Eucalyptol could replace diethyl ether, DMF, THF and toluene in many synthetic reactions

An image showing the structure of eucalyptol, which is the eucalyptus oil molecule

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Scientists in France have discovered a new use for eucalyptol – as well as repelling insects and revitalising sauna-goers, the eucalyptus essential oil works as a sustainable solvent for cross-coupling reactions.

Solvents can make up around 80% of the mass of materials used during pharmaceutical manufacture. And many common laboratory solvents derive from non-renewable resources. Eager to find an alternative, a research team led by Sabine Berteina-Raboin from the University of Orléans has analysed two bio-derived compounds, limonene and eucalyptol, for their potential use as solvents in palladium-catalysed cross-coupling reactions.

An image showing an eucalyptus tree forest

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Eucalyptus trees grow rapidly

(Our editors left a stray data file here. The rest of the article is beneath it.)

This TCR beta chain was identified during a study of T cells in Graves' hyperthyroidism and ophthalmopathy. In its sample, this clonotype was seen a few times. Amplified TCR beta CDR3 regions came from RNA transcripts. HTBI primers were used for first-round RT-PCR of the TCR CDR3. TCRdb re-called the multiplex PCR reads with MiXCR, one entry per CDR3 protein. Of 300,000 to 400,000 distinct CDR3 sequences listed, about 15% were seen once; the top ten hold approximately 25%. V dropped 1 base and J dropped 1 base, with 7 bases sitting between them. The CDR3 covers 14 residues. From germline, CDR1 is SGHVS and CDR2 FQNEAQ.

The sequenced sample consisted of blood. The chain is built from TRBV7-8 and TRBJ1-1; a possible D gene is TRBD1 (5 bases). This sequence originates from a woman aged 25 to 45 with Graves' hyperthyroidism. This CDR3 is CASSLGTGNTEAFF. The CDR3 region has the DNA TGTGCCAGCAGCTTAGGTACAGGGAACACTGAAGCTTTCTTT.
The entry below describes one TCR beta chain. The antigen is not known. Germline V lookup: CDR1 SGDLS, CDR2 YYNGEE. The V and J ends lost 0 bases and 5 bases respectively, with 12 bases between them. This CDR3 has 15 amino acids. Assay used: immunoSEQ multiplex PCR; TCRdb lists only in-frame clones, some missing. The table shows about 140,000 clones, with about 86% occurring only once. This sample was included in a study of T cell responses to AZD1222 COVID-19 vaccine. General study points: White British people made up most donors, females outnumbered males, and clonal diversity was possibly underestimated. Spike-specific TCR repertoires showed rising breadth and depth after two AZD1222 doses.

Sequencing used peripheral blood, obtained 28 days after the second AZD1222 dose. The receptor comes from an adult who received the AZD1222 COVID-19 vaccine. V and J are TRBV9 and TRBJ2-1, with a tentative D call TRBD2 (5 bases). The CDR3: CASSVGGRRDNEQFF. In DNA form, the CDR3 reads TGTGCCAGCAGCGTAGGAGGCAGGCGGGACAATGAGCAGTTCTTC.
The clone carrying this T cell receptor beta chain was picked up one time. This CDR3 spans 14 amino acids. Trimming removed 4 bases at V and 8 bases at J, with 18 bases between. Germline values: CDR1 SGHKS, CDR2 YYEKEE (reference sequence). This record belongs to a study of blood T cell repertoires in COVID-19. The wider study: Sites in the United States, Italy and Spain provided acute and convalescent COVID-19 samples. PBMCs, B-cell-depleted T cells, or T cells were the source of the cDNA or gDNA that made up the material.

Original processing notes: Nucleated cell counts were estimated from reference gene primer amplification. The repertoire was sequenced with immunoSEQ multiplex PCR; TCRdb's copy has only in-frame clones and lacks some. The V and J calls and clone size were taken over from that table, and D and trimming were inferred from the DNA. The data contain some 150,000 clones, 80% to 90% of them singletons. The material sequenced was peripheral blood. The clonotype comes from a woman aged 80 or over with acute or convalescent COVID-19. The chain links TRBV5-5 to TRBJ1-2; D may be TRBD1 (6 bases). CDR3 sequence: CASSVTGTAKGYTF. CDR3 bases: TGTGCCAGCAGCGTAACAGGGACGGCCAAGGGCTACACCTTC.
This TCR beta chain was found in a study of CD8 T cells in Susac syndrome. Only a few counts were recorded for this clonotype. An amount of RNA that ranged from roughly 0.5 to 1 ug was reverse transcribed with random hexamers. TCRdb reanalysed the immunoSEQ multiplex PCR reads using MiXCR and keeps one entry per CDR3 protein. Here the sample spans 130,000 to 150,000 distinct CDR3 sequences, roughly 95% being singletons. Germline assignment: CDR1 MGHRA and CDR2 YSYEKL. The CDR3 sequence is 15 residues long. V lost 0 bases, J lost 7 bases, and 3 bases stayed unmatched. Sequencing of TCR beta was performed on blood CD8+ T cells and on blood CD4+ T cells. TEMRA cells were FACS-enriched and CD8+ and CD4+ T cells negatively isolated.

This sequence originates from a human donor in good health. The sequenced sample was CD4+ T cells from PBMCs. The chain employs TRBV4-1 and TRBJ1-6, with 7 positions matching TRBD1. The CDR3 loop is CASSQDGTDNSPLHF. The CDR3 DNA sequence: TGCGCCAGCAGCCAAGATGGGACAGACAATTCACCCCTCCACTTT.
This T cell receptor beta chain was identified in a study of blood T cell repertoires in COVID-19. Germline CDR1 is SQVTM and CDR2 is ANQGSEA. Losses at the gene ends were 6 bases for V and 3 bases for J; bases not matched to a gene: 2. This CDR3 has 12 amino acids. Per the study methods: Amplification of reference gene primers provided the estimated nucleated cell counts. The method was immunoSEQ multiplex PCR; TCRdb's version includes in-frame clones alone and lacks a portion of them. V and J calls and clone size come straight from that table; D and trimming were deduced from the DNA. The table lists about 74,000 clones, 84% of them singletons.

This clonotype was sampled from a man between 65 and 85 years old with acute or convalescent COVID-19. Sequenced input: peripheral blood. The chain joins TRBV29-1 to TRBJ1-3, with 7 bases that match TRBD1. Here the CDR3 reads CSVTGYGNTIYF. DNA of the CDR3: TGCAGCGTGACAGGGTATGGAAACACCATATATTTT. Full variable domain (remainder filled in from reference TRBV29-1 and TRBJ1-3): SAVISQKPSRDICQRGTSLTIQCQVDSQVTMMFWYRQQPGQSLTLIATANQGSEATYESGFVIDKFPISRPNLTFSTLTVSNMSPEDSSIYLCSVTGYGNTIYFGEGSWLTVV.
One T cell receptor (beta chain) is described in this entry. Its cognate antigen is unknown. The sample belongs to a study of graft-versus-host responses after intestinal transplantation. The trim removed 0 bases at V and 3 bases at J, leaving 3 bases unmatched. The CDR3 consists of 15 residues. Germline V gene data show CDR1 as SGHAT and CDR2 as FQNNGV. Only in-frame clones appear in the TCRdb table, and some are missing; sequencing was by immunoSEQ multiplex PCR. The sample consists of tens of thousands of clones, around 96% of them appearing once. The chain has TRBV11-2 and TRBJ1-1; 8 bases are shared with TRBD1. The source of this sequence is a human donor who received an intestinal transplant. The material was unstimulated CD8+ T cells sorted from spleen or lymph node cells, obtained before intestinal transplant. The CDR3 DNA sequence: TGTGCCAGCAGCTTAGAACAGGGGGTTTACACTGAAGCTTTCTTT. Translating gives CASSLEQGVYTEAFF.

Limonene is a monoterpene well known for its presence in citrus fruit peels, while eucalyptol is an oxygenated terpene that accounts for 90% of the essential oils in eucalyptus. Eucalyptus trees are fast growing and widely cultivated for the paper industry. As such, large quantities of eucalyptol are readily available.

When compared to more commonly used solvents, eucalyptol gave improved yields for a range of Suzuki–Miyaura and Sonogashira–Hagihara reactions. While there were some limitations on the starting materials, the researchers highlighted the safety of the solvent and the ease with which it could be recycled as significant advantages. They suggest that eucalyptol could replace diethyl ether, DMF, THF and toluene in many organic synthesis reactions.